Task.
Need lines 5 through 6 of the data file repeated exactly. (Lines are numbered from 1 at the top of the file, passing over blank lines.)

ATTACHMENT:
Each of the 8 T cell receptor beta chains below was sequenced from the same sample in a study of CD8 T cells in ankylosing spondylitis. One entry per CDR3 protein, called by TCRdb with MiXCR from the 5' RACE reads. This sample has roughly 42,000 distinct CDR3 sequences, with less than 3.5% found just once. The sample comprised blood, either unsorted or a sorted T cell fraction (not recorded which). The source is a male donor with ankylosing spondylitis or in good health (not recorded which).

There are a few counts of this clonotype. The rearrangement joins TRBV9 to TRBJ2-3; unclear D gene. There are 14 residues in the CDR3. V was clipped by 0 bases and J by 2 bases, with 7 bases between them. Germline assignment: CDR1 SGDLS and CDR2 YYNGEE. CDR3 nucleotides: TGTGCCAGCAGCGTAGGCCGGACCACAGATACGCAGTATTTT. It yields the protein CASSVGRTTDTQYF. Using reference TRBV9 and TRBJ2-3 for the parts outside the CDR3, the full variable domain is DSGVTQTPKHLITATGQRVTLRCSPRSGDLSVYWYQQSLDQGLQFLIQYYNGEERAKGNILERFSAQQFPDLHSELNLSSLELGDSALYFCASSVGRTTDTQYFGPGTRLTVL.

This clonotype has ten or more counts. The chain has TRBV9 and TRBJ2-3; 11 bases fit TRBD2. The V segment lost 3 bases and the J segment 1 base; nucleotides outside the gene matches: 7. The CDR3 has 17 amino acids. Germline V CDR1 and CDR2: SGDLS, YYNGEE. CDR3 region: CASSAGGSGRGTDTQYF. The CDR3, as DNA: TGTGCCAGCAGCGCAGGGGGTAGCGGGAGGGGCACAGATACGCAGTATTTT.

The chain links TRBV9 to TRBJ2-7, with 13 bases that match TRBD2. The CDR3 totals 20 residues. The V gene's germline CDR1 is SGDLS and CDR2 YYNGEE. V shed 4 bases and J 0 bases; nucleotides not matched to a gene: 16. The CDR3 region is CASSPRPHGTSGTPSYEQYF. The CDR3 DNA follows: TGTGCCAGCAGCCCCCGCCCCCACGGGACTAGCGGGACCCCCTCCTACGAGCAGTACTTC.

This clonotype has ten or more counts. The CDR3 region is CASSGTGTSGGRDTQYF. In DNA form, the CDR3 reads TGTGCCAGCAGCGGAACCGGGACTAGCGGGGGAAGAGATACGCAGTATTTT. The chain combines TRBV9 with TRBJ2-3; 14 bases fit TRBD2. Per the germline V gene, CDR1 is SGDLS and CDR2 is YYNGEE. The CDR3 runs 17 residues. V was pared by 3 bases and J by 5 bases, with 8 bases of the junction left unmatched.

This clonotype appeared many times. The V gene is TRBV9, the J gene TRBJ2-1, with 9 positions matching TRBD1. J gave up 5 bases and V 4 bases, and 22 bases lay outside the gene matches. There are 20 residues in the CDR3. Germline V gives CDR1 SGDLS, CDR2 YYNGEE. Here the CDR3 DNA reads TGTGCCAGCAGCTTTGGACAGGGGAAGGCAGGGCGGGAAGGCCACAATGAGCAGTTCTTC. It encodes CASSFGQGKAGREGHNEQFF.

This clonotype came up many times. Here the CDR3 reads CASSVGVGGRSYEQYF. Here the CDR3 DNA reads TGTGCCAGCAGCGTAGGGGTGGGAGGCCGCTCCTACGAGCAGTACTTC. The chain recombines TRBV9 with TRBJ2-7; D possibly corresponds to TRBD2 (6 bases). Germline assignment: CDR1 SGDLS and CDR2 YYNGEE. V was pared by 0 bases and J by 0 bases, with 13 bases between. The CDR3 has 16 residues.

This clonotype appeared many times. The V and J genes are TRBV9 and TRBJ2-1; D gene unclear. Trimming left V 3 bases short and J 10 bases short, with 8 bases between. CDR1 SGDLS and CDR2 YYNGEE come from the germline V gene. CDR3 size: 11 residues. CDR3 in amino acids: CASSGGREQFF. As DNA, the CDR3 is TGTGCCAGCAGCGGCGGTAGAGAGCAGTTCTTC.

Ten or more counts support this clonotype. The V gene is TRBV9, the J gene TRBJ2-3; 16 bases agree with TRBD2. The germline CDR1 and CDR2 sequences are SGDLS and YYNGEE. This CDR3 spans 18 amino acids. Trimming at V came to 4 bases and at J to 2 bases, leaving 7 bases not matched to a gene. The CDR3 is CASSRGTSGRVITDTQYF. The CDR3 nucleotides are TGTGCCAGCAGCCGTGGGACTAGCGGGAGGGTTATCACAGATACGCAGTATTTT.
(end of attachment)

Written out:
This clonotype has ten or more counts. The CDR3 region is CASSGTGTSGGRDTQYF. In DNA form, the CDR3 reads TGTGCCAGCAGCGGAACCGGGACTAGCGGGGGAAGAGATACGCAGTATTTT. The chain combines TRBV9 with TRBJ2-3; 14 bases fit TRBD2. Per the germline V gene, CDR1 is SGDLS and CDR2 is YYNGEE. The CDR3 runs 17 residues. V was pared by 3 bases and J by 5 bases, with 8 bases of the junction left unmatched.

This clonotype appeared many times. The V gene is TRBV9, the J gene TRBJ2-1, with 9 positions matching TRBD1. J gave up 5 bases and V 4 bases, and 22 bases lay outside the gene matches. There are 20 residues in the CDR3. Germline V gives CDR1 SGDLS, CDR2 YYNGEE. Here the CDR3 DNA reads TGTGCCAGCAGCTTTGGACAGGGGAAGGCAGGGCGGGAAGGCCACAATGAGCAGTTCTTC. It encodes CASSFGQGKAGREGHNEQFF.